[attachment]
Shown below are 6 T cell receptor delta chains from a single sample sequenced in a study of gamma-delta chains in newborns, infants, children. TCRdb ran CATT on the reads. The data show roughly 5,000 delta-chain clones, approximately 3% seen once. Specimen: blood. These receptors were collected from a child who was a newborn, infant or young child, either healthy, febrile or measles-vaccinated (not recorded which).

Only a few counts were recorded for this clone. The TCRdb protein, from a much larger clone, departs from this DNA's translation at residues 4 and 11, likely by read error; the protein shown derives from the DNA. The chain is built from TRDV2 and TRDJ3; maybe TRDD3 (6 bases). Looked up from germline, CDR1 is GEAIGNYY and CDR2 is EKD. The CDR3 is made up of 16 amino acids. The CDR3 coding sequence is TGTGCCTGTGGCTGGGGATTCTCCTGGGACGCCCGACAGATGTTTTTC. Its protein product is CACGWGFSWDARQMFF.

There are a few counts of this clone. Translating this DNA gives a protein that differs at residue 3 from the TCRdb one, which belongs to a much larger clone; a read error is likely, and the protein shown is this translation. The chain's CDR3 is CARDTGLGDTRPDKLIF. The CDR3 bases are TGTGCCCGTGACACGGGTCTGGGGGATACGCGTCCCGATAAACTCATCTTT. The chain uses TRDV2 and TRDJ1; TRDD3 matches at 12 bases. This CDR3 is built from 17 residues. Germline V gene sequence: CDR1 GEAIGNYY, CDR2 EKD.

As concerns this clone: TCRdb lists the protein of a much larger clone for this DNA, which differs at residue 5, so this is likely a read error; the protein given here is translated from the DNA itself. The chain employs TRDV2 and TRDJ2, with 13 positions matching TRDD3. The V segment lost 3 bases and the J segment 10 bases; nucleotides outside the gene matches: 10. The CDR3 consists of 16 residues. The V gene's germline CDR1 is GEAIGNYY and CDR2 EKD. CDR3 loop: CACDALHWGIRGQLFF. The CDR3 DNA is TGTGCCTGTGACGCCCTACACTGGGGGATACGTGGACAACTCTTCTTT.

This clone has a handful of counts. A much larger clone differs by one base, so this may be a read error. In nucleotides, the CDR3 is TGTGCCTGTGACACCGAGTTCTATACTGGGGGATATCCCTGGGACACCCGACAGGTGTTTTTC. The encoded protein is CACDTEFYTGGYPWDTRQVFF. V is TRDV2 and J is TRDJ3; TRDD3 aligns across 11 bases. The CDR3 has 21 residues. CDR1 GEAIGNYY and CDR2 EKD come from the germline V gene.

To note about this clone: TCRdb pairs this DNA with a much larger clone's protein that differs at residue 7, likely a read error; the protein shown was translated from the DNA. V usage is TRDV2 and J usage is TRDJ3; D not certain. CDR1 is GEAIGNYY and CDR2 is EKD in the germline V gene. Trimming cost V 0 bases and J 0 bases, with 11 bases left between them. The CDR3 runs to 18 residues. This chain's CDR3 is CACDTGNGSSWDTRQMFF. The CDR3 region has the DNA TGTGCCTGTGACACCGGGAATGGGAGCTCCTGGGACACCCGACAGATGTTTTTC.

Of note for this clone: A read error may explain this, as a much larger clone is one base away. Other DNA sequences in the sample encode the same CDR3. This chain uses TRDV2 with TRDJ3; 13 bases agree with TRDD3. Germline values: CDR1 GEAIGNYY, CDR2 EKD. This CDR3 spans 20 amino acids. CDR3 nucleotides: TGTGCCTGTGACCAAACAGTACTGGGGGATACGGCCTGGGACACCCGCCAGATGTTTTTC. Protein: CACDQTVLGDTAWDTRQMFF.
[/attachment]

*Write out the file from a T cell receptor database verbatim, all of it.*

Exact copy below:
Shown below are 6 T cell receptor delta chains from a single sample sequenced in a study of gamma-delta chains in newborns, infants, children. TCRdb ran CATT on the reads. The data show roughly 5,000 delta-chain clones, approximately 3% seen once. Specimen: blood. These receptors were collected from a child who was a newborn, infant or young child, either healthy, febrile or measles-vaccinated (not recorded which).

Only a few counts were recorded for this clone. The TCRdb protein, from a much larger clone, departs from this DNA's translation at residues 4 and 11, likely by read error; the protein shown derives from the DNA. The chain is built from TRDV2 and TRDJ3; maybe TRDD3 (6 bases). Looked up from germline, CDR1 is GEAIGNYY and CDR2 is EKD. The CDR3 is made up of 16 amino acids. The CDR3 coding sequence is TGTGCCTGTGGCTGGGGATTCTCCTGGGACGCCCGACAGATGTTTTTC. Its protein product is CACGWGFSWDARQMFF.

There are a few counts of this clone. Translating this DNA gives a protein that differs at residue 3 from the TCRdb one, which belongs to a much larger clone; a read error is likely, and the protein shown is this translation. The chain's CDR3 is CARDTGLGDTRPDKLIF. The CDR3 bases are TGTGCCCGTGACACGGGTCTGGGGGATACGCGTCCCGATAAACTCATCTTT. The chain uses TRDV2 and TRDJ1; TRDD3 matches at 12 bases. This CDR3 is built from 17 residues. Germline V gene sequence: CDR1 GEAIGNYY, CDR2 EKD.

As concerns this clone: TCRdb lists the protein of a much larger clone for this DNA, which differs at residue 5, so this is likely a read error; the protein given here is translated from the DNA itself. The chain employs TRDV2 and TRDJ2, with 13 positions matching TRDD3. The V segment lost 3 bases and the J segment 10 bases; nucleotides outside the gene matches: 10. The CDR3 consists of 16 residues. The V gene's germline CDR1 is GEAIGNYY and CDR2 EKD. CDR3 loop: CACDALHWGIRGQLFF. The CDR3 DNA is TGTGCCTGTGACGCCCTACACTGGGGGATACGTGGACAACTCTTCTTT.

This clone has a handful of counts. A much larger clone differs by one base, so this may be a read error. In nucleotides, the CDR3 is TGTGCCTGTGACACCGAGTTCTATACTGGGGGATATCCCTGGGACACCCGACAGGTGTTTTTC. The encoded protein is CACDTEFYTGGYPWDTRQVFF. V is TRDV2 and J is TRDJ3; TRDD3 aligns across 11 bases. The CDR3 has 21 residues. CDR1 GEAIGNYY and CDR2 EKD come from the germline V gene.

To note about this clone: TCRdb pairs this DNA with a much larger clone's protein that differs at residue 7, likely a read error; the protein shown was translated from the DNA. V usage is TRDV2 and J usage is TRDJ3; D not certain. CDR1 is GEAIGNYY and CDR2 is EKD in the germline V gene. Trimming cost V 0 bases and J 0 bases, with 11 bases left between them. The CDR3 runs to 18 residues. This chain's CDR3 is CACDTGNGSSWDTRQMFF. The CDR3 region has the DNA TGTGCCTGTGACACCGGGAATGGGAGCTCCTGGGACACCCGACAGATGTTTTTC.

Of note for this clone: A read error may explain this, as a much larger clone is one base away. Other DNA sequences in the sample encode the same CDR3. This chain uses TRDV2 with TRDJ3; 13 bases agree with TRDD3. Germline values: CDR1 GEAIGNYY, CDR2 EKD. This CDR3 spans 20 amino acids. CDR3 nucleotides: TGTGCCTGTGACCAAACAGTACTGGGGGATACGGCCTGGGACACCCGCCAGATGTTTTTC. Protein: CACDQTVLGDTAWDTRQMFF.